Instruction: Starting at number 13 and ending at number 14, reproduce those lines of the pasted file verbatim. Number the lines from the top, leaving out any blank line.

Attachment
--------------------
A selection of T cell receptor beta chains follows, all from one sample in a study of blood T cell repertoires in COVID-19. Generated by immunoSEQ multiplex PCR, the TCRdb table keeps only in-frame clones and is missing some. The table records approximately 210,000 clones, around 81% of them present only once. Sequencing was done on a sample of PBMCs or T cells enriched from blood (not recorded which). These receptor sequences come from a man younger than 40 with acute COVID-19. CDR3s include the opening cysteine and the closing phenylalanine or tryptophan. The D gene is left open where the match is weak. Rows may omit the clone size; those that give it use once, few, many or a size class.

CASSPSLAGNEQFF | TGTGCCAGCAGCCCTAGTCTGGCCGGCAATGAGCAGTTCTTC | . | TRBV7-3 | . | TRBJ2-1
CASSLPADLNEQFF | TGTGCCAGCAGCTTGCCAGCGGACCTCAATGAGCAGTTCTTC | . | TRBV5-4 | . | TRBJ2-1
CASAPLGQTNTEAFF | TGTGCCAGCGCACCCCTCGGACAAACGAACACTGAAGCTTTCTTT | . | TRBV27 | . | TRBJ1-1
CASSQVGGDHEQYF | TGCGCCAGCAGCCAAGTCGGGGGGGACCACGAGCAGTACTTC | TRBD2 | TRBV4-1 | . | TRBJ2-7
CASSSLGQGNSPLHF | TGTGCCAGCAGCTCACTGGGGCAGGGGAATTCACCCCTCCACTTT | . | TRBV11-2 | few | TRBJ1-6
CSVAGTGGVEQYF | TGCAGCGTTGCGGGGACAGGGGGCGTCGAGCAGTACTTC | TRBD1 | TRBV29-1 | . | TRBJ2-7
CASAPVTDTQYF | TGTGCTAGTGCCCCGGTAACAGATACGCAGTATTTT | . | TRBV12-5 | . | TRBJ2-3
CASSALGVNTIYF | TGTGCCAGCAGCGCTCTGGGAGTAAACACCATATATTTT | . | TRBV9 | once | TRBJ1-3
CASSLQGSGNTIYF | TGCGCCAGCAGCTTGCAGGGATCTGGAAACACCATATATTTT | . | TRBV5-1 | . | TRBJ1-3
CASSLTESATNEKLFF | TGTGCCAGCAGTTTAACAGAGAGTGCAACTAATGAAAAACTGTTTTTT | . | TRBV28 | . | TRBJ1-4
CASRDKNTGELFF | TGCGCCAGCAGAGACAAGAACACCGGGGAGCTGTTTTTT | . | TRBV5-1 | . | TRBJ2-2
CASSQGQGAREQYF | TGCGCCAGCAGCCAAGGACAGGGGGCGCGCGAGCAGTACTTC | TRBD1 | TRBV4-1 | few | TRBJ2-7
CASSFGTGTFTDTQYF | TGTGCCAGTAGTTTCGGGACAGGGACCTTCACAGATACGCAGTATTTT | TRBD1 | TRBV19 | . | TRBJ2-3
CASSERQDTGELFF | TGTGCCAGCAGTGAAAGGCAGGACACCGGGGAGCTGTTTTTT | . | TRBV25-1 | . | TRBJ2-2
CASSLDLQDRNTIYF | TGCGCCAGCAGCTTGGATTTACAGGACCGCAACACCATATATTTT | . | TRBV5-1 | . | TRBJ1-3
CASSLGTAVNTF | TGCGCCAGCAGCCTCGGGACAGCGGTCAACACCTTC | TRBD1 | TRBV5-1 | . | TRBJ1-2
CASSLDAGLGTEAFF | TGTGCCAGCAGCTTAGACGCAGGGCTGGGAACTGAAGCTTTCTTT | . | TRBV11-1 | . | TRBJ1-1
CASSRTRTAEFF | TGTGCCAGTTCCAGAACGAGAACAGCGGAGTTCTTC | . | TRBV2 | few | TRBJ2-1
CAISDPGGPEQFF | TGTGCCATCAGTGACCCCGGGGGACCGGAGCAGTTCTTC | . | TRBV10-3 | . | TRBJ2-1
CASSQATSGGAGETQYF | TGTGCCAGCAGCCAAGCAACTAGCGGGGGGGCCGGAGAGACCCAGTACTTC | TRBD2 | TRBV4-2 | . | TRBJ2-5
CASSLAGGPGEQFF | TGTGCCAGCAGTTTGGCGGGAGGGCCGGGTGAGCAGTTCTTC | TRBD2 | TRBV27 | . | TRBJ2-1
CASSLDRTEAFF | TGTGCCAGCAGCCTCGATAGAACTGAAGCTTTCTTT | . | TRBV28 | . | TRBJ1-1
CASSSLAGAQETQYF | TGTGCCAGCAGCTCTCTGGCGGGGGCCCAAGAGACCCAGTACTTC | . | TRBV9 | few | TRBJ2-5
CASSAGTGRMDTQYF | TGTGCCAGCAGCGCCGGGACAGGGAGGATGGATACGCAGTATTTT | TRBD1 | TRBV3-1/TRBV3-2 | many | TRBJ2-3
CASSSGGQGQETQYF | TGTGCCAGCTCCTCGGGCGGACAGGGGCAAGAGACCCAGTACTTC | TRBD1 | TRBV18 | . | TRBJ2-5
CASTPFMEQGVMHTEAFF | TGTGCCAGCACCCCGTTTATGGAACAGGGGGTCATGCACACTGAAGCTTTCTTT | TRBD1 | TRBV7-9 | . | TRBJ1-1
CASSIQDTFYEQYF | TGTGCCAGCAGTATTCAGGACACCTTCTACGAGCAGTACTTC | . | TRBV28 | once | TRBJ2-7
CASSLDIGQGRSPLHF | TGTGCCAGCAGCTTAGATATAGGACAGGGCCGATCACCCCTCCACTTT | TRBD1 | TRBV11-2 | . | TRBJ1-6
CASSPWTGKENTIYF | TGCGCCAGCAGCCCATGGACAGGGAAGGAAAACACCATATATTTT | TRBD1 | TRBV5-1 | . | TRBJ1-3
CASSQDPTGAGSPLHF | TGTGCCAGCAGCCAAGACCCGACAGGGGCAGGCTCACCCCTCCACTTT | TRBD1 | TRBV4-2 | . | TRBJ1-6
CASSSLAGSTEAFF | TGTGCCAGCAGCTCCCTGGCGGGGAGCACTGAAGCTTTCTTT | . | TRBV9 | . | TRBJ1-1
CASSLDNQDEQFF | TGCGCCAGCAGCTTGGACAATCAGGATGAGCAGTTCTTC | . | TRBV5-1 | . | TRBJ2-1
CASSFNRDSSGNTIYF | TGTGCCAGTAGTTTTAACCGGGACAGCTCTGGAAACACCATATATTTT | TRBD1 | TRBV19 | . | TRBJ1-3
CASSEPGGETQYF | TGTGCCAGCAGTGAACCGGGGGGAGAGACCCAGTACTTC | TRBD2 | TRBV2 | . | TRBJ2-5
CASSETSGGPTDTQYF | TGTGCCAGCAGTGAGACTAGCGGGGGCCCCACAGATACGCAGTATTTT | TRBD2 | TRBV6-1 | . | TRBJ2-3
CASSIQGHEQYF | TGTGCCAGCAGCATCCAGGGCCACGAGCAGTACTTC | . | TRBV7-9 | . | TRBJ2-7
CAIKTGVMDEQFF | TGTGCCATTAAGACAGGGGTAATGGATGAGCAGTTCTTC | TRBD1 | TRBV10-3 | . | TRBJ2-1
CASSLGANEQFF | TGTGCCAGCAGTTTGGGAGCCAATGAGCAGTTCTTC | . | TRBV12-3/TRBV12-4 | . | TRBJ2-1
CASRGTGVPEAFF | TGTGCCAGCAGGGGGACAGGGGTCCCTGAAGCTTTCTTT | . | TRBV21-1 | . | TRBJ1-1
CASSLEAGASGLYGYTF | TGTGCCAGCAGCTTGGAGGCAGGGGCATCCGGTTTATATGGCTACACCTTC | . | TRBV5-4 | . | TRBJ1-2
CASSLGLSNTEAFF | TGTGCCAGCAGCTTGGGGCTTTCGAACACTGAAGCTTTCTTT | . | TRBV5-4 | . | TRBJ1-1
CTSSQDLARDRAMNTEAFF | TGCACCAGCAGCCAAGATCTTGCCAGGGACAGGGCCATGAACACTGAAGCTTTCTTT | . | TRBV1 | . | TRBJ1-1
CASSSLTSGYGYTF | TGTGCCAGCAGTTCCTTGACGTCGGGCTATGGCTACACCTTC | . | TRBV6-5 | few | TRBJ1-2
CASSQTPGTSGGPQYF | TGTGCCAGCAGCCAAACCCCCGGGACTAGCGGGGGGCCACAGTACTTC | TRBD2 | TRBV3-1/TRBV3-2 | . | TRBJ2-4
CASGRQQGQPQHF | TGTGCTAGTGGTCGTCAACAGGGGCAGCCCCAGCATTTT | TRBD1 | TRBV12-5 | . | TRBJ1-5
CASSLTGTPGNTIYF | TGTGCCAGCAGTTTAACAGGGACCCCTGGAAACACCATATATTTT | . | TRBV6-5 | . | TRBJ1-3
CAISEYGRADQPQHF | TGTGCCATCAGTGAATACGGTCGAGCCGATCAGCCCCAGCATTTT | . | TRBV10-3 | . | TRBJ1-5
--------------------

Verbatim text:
CASSQGQGAREQYF | TGCGCCAGCAGCCAAGGACAGGGGGCGCGCGAGCAGTACTTC | TRBD1 | TRBV4-1 | few | TRBJ2-7
CASSFGTGTFTDTQYF | TGTGCCAGTAGTTTCGGGACAGGGACCTTCACAGATACGCAGTATTTT | TRBD1 | TRBV19 | . | TRBJ2-3